With the government committed to achieving net-zero emissions by 2050, the UK will need to deploy technologies such as carbon capture to decarbonise the industrial and energy sectors.
The ECITB (Engineering Construction Industry Training Board) commissioned Element Energy to identify the implications of decarbonisation for the industry. The report identifies the potential for over £40bn in revenues for the engineering construction industry by 2050 alongside the challenges that need to be met in switching to low carbon technologies.
The research finds that while the UK has many of the skills needed to deploy these technologies, gaps exist in areas such as C02 pipeline monitoring, production of synthetic fuels and repurposing of salt caverns for hydrogen shortage. In addition, uncertainties lie in the number of workers required and the timeframe for their deployment, which could lead to skills shortages.
In a statement, Chris Claydon, ECITB chief executive, said: “Engineering construction is a dynamic industry and the widespread adoption of renewable energy technologies in recent years shows industry can successfully adapt to transform big challenges into great opportunities.
“If we are to meet our climate change targets, we need a vibrant and skilled contracting industry to successfully deliver the technologies and infrastructure required to decarbonise industrial sites and processes. The ECITB is embarking on a programme of work, on behalf of the industry, to identify and address the skills challenges posed by the net-zero transition, so that we deliver a workforce equipped to tackle this most pressing of challenges.”
Emrah Durusut, associate director at Element Energy, said: “The UK’s net-zero target requires deep decarbonisation of six industrial clusters; carbon-intensive hotspots located at Merseyside, Teesside, Humberside, Grangemouth, South Wales and Southampton. The government has committed hundreds of millions of pounds towards deploying technologies like carbon capture and storage, and low-carbon hydrogen production in industrial clusters over the next few years. The engineering construction industry’s skills and services are already needed to progress multi-billion projects across all industrial clusters.”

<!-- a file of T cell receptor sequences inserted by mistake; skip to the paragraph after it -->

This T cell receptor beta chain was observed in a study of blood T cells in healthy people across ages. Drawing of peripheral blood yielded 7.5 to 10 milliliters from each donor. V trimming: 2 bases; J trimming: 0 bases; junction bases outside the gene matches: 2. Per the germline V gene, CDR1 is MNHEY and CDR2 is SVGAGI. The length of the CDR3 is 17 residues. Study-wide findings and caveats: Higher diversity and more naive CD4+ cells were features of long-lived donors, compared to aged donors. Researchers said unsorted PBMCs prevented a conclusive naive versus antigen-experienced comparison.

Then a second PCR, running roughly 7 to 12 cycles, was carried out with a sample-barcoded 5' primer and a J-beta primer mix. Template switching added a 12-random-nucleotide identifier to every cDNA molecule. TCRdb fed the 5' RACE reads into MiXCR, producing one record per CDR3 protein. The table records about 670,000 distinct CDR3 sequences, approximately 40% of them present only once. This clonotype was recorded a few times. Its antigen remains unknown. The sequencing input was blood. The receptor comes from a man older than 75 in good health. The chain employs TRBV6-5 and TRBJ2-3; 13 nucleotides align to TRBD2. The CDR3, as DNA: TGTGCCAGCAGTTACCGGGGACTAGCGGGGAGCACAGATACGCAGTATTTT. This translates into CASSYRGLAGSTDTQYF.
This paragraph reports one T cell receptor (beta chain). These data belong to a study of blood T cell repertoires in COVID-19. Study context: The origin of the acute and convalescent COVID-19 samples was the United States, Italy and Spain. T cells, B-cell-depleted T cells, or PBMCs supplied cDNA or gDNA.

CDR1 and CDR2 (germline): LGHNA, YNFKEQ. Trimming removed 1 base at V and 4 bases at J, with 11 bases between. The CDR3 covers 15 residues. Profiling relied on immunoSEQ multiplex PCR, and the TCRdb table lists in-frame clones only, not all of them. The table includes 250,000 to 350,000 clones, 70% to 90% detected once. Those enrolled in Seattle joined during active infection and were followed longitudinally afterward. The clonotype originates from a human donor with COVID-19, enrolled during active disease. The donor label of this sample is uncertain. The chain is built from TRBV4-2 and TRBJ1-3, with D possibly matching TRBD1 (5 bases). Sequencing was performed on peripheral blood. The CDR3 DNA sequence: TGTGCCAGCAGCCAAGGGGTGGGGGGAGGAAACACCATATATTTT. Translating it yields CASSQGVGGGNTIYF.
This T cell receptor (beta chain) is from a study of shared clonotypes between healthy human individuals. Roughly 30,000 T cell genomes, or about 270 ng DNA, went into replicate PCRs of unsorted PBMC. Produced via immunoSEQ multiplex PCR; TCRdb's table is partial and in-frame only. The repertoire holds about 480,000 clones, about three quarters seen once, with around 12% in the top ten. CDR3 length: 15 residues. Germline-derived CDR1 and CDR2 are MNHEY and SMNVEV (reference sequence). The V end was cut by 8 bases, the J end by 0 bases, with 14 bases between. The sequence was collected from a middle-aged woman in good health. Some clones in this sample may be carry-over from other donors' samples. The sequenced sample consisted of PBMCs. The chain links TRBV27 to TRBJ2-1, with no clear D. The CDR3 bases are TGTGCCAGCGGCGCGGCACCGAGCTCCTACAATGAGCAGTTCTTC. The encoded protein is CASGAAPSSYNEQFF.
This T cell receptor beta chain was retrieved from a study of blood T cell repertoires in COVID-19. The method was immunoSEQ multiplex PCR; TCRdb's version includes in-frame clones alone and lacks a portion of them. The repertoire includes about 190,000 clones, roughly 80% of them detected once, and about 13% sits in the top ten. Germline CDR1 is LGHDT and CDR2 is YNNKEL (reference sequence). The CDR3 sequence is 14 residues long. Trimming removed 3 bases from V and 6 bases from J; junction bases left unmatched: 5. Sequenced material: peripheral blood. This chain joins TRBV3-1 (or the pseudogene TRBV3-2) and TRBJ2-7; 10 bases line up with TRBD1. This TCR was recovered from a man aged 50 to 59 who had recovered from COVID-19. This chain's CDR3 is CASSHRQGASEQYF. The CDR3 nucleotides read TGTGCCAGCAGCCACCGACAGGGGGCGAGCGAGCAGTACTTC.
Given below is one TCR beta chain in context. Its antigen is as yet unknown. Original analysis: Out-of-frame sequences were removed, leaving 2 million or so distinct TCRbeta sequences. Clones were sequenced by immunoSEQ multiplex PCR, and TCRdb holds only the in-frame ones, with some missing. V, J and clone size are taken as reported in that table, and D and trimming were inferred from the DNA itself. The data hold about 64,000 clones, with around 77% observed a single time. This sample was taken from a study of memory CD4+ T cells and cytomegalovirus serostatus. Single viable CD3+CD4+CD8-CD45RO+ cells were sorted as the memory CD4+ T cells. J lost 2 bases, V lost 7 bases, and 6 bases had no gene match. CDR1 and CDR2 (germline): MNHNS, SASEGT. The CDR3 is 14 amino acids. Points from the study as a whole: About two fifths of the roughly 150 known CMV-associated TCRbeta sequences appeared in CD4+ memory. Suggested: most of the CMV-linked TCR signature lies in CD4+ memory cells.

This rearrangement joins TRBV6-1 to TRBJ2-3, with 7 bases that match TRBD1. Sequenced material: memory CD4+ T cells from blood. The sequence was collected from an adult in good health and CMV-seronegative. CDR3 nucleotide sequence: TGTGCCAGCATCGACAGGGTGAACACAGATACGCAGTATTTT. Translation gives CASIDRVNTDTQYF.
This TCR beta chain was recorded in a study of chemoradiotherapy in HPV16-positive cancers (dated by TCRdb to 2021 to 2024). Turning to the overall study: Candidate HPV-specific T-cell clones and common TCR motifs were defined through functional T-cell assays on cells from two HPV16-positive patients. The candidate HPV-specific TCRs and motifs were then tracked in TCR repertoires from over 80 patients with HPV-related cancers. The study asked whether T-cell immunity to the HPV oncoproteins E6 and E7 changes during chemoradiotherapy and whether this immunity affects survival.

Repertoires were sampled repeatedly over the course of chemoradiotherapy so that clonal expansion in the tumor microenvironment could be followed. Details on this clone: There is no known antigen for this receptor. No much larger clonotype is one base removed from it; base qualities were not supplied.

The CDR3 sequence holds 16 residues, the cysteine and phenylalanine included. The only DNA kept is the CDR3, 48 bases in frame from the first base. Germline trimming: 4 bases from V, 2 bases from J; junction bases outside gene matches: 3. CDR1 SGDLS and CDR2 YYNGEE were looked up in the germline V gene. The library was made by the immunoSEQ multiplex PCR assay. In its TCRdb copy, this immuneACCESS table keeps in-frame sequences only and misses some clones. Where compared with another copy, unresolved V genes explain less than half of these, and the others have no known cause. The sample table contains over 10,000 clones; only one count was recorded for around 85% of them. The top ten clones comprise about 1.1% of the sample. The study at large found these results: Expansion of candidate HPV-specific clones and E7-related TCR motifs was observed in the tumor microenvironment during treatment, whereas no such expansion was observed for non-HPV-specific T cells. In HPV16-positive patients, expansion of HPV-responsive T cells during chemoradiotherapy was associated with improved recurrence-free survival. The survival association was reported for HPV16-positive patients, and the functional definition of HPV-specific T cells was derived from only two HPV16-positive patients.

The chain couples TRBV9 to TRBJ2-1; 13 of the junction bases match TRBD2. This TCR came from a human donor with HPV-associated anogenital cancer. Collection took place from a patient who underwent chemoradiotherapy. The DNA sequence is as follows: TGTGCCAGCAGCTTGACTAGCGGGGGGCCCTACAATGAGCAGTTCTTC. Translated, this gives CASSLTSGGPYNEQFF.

Under the government’s plans, at least one industrial cluster must decarbonise fully by 2040, with the remaining five becoming carbon neutral by 2050.
Identifying and closing skills gaps: harness existing expertise of the engineering construction workforce, many of whom have the necessary skills, and repurpose these skills to tackle the net-zero challenge.
Minimising skills shortages: ECI companies must embrace collaboration, systems thinking and digitalisation to ensure the workforce is adequately prepared to deliver decarbonisation projects. Attract a new workforce by making engineering careers more appealing - highlighting how the industry is central to tackling climate change is a huge opportunity to attract the next generation of talent.
Leveraging policy and innovation: link education and industry more closely at regional level, so government policy and educators reflect local skills needs. This is critical to the success of the industrial clusters, which will require a pipeline of skilled workers in their regions to achieve their decarbonisation milestones.